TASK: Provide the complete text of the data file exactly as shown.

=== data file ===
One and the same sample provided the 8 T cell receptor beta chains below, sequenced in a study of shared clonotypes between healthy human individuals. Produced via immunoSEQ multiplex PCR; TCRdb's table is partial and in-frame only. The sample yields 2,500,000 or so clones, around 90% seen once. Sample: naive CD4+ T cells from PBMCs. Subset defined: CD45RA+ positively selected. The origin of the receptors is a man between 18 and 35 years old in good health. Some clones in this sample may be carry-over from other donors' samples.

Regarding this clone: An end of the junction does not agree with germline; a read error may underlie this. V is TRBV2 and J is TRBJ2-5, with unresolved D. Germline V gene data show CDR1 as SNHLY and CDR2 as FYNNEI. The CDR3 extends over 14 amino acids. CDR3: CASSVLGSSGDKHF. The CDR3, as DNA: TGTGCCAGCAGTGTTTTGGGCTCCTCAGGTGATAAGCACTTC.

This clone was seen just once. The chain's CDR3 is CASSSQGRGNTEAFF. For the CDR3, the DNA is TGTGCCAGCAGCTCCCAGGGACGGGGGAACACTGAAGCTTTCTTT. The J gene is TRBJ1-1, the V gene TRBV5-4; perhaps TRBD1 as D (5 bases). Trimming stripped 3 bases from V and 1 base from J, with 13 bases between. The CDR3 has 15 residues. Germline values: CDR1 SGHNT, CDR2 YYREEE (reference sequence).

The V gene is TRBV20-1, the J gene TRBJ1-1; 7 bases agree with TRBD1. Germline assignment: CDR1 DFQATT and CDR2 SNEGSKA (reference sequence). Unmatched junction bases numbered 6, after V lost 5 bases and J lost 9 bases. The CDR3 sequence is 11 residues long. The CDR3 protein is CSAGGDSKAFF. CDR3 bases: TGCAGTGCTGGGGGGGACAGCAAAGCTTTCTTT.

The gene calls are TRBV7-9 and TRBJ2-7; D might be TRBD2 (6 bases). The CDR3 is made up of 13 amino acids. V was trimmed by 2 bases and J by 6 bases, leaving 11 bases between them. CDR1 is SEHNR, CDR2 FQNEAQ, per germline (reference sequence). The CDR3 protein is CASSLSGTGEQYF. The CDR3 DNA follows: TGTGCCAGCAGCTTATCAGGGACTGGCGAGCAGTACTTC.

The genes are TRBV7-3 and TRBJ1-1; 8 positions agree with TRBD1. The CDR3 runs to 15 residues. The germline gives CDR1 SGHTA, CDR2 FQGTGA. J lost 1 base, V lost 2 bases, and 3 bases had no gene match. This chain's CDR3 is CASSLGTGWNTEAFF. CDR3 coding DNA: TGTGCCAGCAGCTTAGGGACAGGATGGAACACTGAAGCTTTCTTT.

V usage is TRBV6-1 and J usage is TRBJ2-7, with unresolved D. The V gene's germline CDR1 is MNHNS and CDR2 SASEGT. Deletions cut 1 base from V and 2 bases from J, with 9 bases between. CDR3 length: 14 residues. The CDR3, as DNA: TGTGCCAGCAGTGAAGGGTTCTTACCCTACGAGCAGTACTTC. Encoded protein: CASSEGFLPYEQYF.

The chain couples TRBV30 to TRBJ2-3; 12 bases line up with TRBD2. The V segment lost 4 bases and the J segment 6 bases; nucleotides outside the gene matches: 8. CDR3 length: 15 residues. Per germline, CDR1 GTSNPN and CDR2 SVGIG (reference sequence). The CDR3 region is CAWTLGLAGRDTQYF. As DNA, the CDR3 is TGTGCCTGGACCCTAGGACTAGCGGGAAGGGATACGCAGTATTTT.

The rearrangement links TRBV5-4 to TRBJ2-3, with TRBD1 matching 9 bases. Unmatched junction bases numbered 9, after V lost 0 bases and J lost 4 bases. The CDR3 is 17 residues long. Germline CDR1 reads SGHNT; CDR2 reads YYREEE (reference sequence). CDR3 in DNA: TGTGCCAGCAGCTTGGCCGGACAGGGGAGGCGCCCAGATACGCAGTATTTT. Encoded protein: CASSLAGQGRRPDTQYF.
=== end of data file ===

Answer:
One and the same sample provided the 8 T cell receptor beta chains below, sequenced in a study of shared clonotypes between healthy human individuals. Produced via immunoSEQ multiplex PCR; TCRdb's table is partial and in-frame only. The sample yields 2,500,000 or so clones, around 90% seen once. Sample: naive CD4+ T cells from PBMCs. Subset defined: CD45RA+ positively selected. The origin of the receptors is a man between 18 and 35 years old in good health. Some clones in this sample may be carry-over from other donors' samples.

Regarding this clone: An end of the junction does not agree with germline; a read error may underlie this. V is TRBV2 and J is TRBJ2-5, with unresolved D. Germline V gene data show CDR1 as SNHLY and CDR2 as FYNNEI. The CDR3 extends over 14 amino acids. CDR3: CASSVLGSSGDKHF. The CDR3, as DNA: TGTGCCAGCAGTGTTTTGGGCTCCTCAGGTGATAAGCACTTC.

This clone was seen just once. The chain's CDR3 is CASSSQGRGNTEAFF. For the CDR3, the DNA is TGTGCCAGCAGCTCCCAGGGACGGGGGAACACTGAAGCTTTCTTT. The J gene is TRBJ1-1, the V gene TRBV5-4; perhaps TRBD1 as D (5 bases). Trimming stripped 3 bases from V and 1 base from J, with 13 bases between. The CDR3 has 15 residues. Germline values: CDR1 SGHNT, CDR2 YYREEE (reference sequence).

The V gene is TRBV20-1, the J gene TRBJ1-1; 7 bases agree with TRBD1. Germline assignment: CDR1 DFQATT and CDR2 SNEGSKA (reference sequence). Unmatched junction bases numbered 6, after V lost 5 bases and J lost 9 bases. The CDR3 sequence is 11 residues long. The CDR3 protein is CSAGGDSKAFF. CDR3 bases: TGCAGTGCTGGGGGGGACAGCAAAGCTTTCTTT.

The gene calls are TRBV7-9 and TRBJ2-7; D might be TRBD2 (6 bases). The CDR3 is made up of 13 amino acids. V was trimmed by 2 bases and J by 6 bases, leaving 11 bases between them. CDR1 is SEHNR, CDR2 FQNEAQ, per germline (reference sequence). The CDR3 protein is CASSLSGTGEQYF. The CDR3 DNA follows: TGTGCCAGCAGCTTATCAGGGACTGGCGAGCAGTACTTC.

The genes are TRBV7-3 and TRBJ1-1; 8 positions agree with TRBD1. The CDR3 runs to 15 residues. The germline gives CDR1 SGHTA, CDR2 FQGTGA. J lost 1 base, V lost 2 bases, and 3 bases had no gene match. This chain's CDR3 is CASSLGTGWNTEAFF. CDR3 coding DNA: TGTGCCAGCAGCTTAGGGACAGGATGGAACACTGAAGCTTTCTTT.

V usage is TRBV6-1 and J usage is TRBJ2-7, with unresolved D. The V gene's germline CDR1 is MNHNS and CDR2 SASEGT. Deletions cut 1 base from V and 2 bases from J, with 9 bases between. CDR3 length: 14 residues. The CDR3, as DNA: TGTGCCAGCAGTGAAGGGTTCTTACCCTACGAGCAGTACTTC. Encoded protein: CASSEGFLPYEQYF.

The chain couples TRBV30 to TRBJ2-3; 12 bases line up with TRBD2. The V segment lost 4 bases and the J segment 6 bases; nucleotides outside the gene matches: 8. CDR3 length: 15 residues. Per germline, CDR1 GTSNPN and CDR2 SVGIG (reference sequence). The CDR3 region is CAWTLGLAGRDTQYF. As DNA, the CDR3 is TGTGCCTGGACCCTAGGACTAGCGGGAAGGGATACGCAGTATTTT.

The rearrangement links TRBV5-4 to TRBJ2-3, with TRBD1 matching 9 bases. Unmatched junction bases numbered 9, after V lost 0 bases and J lost 4 bases. The CDR3 is 17 residues long. Germline CDR1 reads SGHNT; CDR2 reads YYREEE (reference sequence). CDR3 in DNA: TGTGCCAGCAGCTTGGCCGGACAGGGGAGGCGCCCAGATACGCAGTATTTT. Encoded protein: CASSLAGQGRRPDTQYF.